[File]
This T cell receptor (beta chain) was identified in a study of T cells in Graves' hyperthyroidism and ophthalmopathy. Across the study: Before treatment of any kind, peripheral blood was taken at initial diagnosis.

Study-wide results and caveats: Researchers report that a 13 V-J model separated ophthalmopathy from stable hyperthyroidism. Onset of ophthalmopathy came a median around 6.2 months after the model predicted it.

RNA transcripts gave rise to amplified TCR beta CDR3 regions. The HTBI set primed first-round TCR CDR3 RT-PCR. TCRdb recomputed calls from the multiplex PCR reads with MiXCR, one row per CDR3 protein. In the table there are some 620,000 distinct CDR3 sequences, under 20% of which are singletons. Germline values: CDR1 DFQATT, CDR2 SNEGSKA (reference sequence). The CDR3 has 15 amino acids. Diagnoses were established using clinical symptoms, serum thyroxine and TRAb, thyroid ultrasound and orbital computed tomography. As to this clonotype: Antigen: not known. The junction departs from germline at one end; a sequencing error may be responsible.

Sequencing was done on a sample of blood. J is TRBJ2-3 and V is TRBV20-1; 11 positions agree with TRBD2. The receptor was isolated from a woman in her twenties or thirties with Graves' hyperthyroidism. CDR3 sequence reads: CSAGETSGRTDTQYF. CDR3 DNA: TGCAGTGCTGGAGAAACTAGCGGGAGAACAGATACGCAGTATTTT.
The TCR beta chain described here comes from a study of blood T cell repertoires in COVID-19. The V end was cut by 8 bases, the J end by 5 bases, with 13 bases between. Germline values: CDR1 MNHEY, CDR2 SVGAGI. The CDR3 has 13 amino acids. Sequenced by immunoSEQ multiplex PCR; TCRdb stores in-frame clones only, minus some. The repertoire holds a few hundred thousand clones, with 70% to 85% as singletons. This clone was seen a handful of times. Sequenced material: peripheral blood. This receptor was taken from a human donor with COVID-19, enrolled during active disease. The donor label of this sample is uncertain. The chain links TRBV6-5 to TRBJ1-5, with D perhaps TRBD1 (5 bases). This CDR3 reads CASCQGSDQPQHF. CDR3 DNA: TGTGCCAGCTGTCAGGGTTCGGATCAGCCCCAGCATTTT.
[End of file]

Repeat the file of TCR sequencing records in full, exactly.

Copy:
This T cell receptor (beta chain) was identified in a study of T cells in Graves' hyperthyroidism and ophthalmopathy. Across the study: Before treatment of any kind, peripheral blood was taken at initial diagnosis.

Study-wide results and caveats: Researchers report that a 13 V-J model separated ophthalmopathy from stable hyperthyroidism. Onset of ophthalmopathy came a median around 6.2 months after the model predicted it.

RNA transcripts gave rise to amplified TCR beta CDR3 regions. The HTBI set primed first-round TCR CDR3 RT-PCR. TCRdb recomputed calls from the multiplex PCR reads with MiXCR, one row per CDR3 protein. In the table there are some 620,000 distinct CDR3 sequences, under 20% of which are singletons. Germline values: CDR1 DFQATT, CDR2 SNEGSKA (reference sequence). The CDR3 has 15 amino acids. Diagnoses were established using clinical symptoms, serum thyroxine and TRAb, thyroid ultrasound and orbital computed tomography. As to this clonotype: Antigen: not known. The junction departs from germline at one end; a sequencing error may be responsible.

Sequencing was done on a sample of blood. J is TRBJ2-3 and V is TRBV20-1; 11 positions agree with TRBD2. The receptor was isolated from a woman in her twenties or thirties with Graves' hyperthyroidism. CDR3 sequence reads: CSAGETSGRTDTQYF. CDR3 DNA: TGCAGTGCTGGAGAAACTAGCGGGAGAACAGATACGCAGTATTTT.
The TCR beta chain described here comes from a study of blood T cell repertoires in COVID-19. The V end was cut by 8 bases, the J end by 5 bases, with 13 bases between. Germline values: CDR1 MNHEY, CDR2 SVGAGI. The CDR3 has 13 amino acids. Sequenced by immunoSEQ multiplex PCR; TCRdb stores in-frame clones only, minus some. The repertoire holds a few hundred thousand clones, with 70% to 85% as singletons. This clone was seen a handful of times. Sequenced material: peripheral blood. This receptor was taken from a human donor with COVID-19, enrolled during active disease. The donor label of this sample is uncertain. The chain links TRBV6-5 to TRBJ1-5, with D perhaps TRBD1 (5 bases). This CDR3 reads CASCQGSDQPQHF. CDR3 DNA: TGTGCCAGCTGTCAGGGTTCGGATCAGCCCCAGCATTTT.